Protein disordered regions are of particular interest due to their involvement in signalling pathways, transcription and translation [4,5]. Their inherit flexibility make it possible for a protein to bind to many partners and make them attractive targets for drug development. Several methodologies have been proposed for disorder-based rational drug design (DBRDD) and some peptides have already been designed which block interactions between structured and unstructured partners [6,7]. As a result, methods are needed to accurately predict protein disorder and aid in the search for new drug targets.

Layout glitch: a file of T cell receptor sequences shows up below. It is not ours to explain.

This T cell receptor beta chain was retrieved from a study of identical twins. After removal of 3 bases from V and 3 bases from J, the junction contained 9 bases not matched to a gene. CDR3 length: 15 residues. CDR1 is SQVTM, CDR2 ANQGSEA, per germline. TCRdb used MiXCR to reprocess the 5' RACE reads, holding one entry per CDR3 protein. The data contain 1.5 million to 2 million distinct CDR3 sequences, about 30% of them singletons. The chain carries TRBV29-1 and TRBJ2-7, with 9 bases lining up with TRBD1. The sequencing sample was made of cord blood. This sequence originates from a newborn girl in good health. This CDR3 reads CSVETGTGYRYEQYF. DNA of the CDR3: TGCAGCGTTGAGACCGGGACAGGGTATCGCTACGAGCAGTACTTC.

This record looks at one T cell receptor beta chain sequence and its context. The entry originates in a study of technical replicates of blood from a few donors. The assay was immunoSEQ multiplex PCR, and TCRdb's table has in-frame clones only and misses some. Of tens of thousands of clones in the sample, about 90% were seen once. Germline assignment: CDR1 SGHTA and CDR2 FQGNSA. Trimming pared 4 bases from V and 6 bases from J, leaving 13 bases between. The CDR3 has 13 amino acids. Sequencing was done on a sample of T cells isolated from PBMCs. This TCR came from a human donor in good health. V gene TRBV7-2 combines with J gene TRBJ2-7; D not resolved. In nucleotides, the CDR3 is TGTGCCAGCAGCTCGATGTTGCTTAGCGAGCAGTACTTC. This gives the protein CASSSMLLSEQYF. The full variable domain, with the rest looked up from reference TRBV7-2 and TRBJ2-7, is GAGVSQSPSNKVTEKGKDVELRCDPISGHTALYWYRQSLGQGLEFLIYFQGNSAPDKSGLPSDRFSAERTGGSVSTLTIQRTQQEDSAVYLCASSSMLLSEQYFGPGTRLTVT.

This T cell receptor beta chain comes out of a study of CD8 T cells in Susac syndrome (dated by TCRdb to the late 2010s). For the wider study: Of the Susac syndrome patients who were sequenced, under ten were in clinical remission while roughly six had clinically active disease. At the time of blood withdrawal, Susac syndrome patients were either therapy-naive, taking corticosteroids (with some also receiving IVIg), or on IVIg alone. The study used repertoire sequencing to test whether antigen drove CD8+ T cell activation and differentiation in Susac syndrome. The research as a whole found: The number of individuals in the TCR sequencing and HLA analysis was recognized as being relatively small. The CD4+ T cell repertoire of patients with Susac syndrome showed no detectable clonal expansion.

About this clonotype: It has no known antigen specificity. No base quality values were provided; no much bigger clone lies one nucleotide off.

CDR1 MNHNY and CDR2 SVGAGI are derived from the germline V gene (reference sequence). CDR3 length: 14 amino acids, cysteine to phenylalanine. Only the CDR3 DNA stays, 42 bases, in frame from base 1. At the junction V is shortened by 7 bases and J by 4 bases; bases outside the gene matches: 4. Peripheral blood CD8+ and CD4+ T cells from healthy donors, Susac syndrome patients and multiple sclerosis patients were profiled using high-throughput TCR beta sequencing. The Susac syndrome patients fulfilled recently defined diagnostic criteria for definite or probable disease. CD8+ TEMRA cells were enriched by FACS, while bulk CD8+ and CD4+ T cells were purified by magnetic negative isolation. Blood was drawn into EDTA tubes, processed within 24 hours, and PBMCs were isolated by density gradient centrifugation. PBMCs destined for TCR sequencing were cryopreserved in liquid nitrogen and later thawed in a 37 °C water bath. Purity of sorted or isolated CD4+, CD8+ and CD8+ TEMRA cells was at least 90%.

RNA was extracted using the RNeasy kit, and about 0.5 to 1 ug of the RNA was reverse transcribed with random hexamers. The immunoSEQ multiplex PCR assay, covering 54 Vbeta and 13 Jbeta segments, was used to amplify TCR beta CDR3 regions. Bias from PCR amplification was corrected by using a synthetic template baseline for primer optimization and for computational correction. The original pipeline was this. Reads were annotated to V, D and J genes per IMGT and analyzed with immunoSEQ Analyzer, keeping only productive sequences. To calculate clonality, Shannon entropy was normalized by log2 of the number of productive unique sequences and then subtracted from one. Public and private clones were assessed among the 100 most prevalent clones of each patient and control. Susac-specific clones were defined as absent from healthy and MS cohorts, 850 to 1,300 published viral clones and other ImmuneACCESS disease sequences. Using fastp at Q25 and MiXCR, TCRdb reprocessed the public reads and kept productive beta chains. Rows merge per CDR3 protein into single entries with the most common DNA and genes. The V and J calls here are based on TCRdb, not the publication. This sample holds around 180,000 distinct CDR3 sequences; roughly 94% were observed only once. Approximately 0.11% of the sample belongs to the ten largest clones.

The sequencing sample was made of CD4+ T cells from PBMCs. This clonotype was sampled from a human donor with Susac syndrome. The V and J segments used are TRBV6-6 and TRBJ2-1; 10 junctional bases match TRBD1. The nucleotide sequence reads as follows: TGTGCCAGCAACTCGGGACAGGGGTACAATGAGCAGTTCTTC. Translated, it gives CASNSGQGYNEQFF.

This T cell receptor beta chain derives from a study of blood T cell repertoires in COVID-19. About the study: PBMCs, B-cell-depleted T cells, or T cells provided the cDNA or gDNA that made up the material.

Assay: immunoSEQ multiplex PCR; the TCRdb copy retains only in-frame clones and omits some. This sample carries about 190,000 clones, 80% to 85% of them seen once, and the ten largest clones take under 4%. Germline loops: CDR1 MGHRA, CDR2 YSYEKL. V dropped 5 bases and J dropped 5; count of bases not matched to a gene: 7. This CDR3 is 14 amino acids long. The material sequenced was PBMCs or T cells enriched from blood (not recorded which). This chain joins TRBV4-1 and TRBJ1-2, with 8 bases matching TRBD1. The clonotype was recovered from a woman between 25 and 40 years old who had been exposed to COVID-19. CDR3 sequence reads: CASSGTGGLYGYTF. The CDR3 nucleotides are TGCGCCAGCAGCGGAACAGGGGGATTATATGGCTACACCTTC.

Recent estimates indicate that there are over 60 protein disorder predictors [8]. A number of comprehensive reviews on disorder predictors exist, outlining methodology and availability [2,9]. Generally speaking, existing methods for the prediction of protein disorder can be coarsely categorized as propensity-based, machine learning based, contact-based or a meta-method [8]. Propensity-based predictors work on the premise that certain types of amino acid residues are more likely to be found in the core of an ordered region than a disordered region. Likewise, there are particular residues which appear to be over represented in disordered regions. A statistical analysis of known ordered and disordered proteins allows for the creation of disorder propensities which can be used to predict disorder [10-13]. This approach is fast and simple but does not make use of the data in an optimized way. Predictors based on machine learning, such as neural networks [14] or support vector machines [15,16], also make use of experimental data on ordered and disordered residues but do so via sophisticated learning algorithms which allow for more than sequence data as input. High dimensional functions are fit to the input features through training and then used to predict residue disorder. This does allow for optimized use of the experimental data but results in a prediction approach that is based on a complex function. It is often difficult to understand how the function depends on its input and this approach lacks an intuitive rationale as to how the prediction is made. Methods based on residue-residue contacts attempt to determine if sufficient interactions take place to pull the protein chain into a stable conformation. Residue-residue contact data may come in the form of predicted packing density or predicted residue-residue contacts [17,18]. Meta predictors, or meta methods, are combinations of the aforementioned methods and are constructed by combining several predictors. This can be done by a simple averaging of the output from each method or in a performance weighted manner. This usually results in a slight improvement in performance [1,19] but the approach may not be practical on a genomic scale if it depends on too many disorder predictors.